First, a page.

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Weekly Alibi A Novel Approach

By Devin D. O'Leary

MAY 11, 1998:  Despite the fact that he's been dead for a hundred years, Victor Hugo is hotter than ever. Ever since his career-reviving upturn in Disney's musical version of Hunchback of Notre Dame, Victor Hugo's name has been tossed around Hollywood cocktail parties as the hottest screen property since that William Shakespeare guy. Now comes a feature film version of Hugo's greatest work, Les Misérables. Danish director Bille August (Pelle the Conqueror) and prolific American novelist Rafael Yglesias (who adapted his own novel for the Jeff Bridges/Rosie Perez film Fearless) have sculpted a concise and immensely satisfying version of Hugo's epic tale.

Liam Neeson is Hugo's protagonist, Jean Valjean. The backdrop is early 19th-century France. The story picks up as Valjean has just been released from prison after 20 years for the unpardonable crime of stealing a loaf of bread. A fateful encounter with a kindly country bishop and a surprising act of forgiveness sends the hard-bitten Valjean off on a new course. The story then jumps to 1822 when a reinvented (and rechristened) Valjean finds himself the humble and hardworking mayor of a booming French town called Vigau. Following the bishop's example from years earlier, Valjean shows compassion and wisdom to all around him. Fate steps back into Valjean's life, however, in the form of two portentous events. Fantine (Uma Thurman), a worker with "loose morals" (she has had a child out of wedlock), is fired from Valjean's brick factory. At the same time, Javert (Geoffrey Rush), a new police inspector, is posted to the growing metropolis.

Javert, as fate would have it, was one of Valjean's jailers in the harsh labor camp he inhabited for two decades. The inscrutable inspector recognizes Valjean but cannot prove he is actually the long-lost parole jumper. Meanwhile, having lost her job at the factory, Fantine turns to prostitution. One night, she receives a beating at the hands of the cruel Javert and is discovered by Valjean. Now fully apprised of, and appropriately mortified by, his casual firing of the girl, Valjean takes the sickly Fantine under his wing. Despite Valjean's love and attention, Fantine's health deteriorates rapidly, and she makes Valjean promise to raise her estranged young daughter Cosette as his own.

Forced out of his shell of lies when another convict is captured and branded as Valjean the breadthief, the respected mayor of Vigau admits his true identity. Javert now has the ammunition he needs to arrest Valjean, but the wily ex-con is one step ahead. Valjean locates Cosette and absconds to Paris to raise the girl. Again, Valjean reinvents himself--and, again, he finds himself hunted by the unstoppable Javert.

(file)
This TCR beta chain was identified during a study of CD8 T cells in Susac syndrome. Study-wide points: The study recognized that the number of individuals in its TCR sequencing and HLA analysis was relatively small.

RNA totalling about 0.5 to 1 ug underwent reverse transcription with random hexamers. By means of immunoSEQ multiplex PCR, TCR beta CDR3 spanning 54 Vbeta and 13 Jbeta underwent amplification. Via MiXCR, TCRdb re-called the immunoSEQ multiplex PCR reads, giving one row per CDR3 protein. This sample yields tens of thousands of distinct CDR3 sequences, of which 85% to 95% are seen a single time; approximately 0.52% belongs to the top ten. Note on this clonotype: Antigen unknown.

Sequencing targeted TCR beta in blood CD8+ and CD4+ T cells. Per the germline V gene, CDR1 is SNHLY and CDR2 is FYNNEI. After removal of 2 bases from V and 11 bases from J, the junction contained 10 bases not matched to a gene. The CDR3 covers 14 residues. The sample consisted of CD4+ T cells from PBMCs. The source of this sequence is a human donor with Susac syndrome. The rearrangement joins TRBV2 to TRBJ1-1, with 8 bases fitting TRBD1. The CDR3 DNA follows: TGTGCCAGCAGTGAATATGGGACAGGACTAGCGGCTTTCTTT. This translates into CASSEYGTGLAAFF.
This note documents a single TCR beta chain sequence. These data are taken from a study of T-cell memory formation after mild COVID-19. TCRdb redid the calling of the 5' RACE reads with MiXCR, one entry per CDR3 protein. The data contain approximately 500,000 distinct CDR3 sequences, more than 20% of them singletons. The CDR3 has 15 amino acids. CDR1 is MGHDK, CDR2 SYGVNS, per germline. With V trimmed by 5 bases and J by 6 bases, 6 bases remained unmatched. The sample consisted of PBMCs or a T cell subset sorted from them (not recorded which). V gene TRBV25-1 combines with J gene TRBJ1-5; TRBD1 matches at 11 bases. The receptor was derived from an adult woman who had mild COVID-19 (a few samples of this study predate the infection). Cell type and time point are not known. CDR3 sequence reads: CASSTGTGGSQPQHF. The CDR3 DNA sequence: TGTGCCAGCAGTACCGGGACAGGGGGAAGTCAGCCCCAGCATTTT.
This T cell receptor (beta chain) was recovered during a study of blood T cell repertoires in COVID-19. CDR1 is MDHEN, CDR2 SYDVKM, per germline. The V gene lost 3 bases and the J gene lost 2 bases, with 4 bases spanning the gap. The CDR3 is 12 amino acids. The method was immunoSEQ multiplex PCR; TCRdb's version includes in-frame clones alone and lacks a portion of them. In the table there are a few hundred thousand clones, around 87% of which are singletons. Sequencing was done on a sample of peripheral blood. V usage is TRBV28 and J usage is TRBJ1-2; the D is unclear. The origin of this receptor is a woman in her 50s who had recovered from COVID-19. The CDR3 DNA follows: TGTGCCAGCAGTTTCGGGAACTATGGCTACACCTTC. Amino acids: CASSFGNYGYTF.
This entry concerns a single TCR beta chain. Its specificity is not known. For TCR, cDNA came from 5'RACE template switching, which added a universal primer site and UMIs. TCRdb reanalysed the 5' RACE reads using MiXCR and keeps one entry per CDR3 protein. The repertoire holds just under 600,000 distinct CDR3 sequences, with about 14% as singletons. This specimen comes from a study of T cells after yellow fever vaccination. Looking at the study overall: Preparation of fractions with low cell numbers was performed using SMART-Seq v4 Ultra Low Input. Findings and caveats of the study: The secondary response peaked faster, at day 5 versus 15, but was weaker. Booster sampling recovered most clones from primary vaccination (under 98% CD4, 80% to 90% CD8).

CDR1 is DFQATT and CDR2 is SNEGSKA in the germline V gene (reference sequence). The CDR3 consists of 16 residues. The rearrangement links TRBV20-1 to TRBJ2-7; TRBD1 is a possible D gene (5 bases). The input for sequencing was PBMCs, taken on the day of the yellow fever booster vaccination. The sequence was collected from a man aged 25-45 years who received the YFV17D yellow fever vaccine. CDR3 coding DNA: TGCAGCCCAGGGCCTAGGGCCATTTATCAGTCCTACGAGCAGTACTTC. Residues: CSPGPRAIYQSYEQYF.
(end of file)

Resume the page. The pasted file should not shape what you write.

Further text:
Whereas an American director would have filled the screen with glossy vistas and pretty costumes, the European-bred August creates a gritty, believable view of early 19th-century life. Among the eye-for-detail elements, savvy set dressers have covered the picturesque streets of Paris with heaps of horse dung. August's Revolutionary-era Paris looks, feels and even smells accurate. The script, meanwhile, manages to shed some of the subplots and a few minor characters. Politics have been sidelined in favor of human drama. Hardcore fans of the musical or literary versions may find themselves upset. Most others, though, will probably be quite impressed with the tight adaptation and still shining impact of Hugo's work. Les Misérables is one of the greatest epic novels of all time, and Yglesias' script remains reverent to the tone of Hugo's redemptive tale.

Neeson and Rush are a well-matched pair, going toe-to-toe with each other from start to finish. Neeson gives a brilliant, multi-layered performance, and Rush keeps his character from falling too deeply into cartoonish villainy. His Javert is simply a man who adheres far too rigidly to his beloved system of rules and laws. In the end, when he becomes obsessed with finding Valjean after a lifetime of failure, his descent into lawlessness is quite believably executed. Thurman is well-cast (I daresay typecast) as the pretty and sickly looking love interest. Claire Danes (as the teenaged Cosette) is the weakest link in the acting chain here. Though effective, her role seems to demonstrate the limits of Danes' acting talents (of which crying on cue seems to be the primary talent). As in Romeo + Juliet, you can pass the time by counting the number of times Danes gets her jaw to quiver spasticly before bursting into tears.

This newest adaptation (the third) of Les Misérables is far from perfect. It's not a passionate soul-shaker, and a late-arriving love story between Cosette and a hunky revolutionary seems too squarely aimed at Danes' Romeo + Juliet fanbase. Still, the filmmakers have created a moving historical drama with an unmistakable literary pedigree behind it and none of Hollywood's splashy, phony glamour in front of it. Somebody better sign this Victor Hugo guy to a three-picture deal--and quick!


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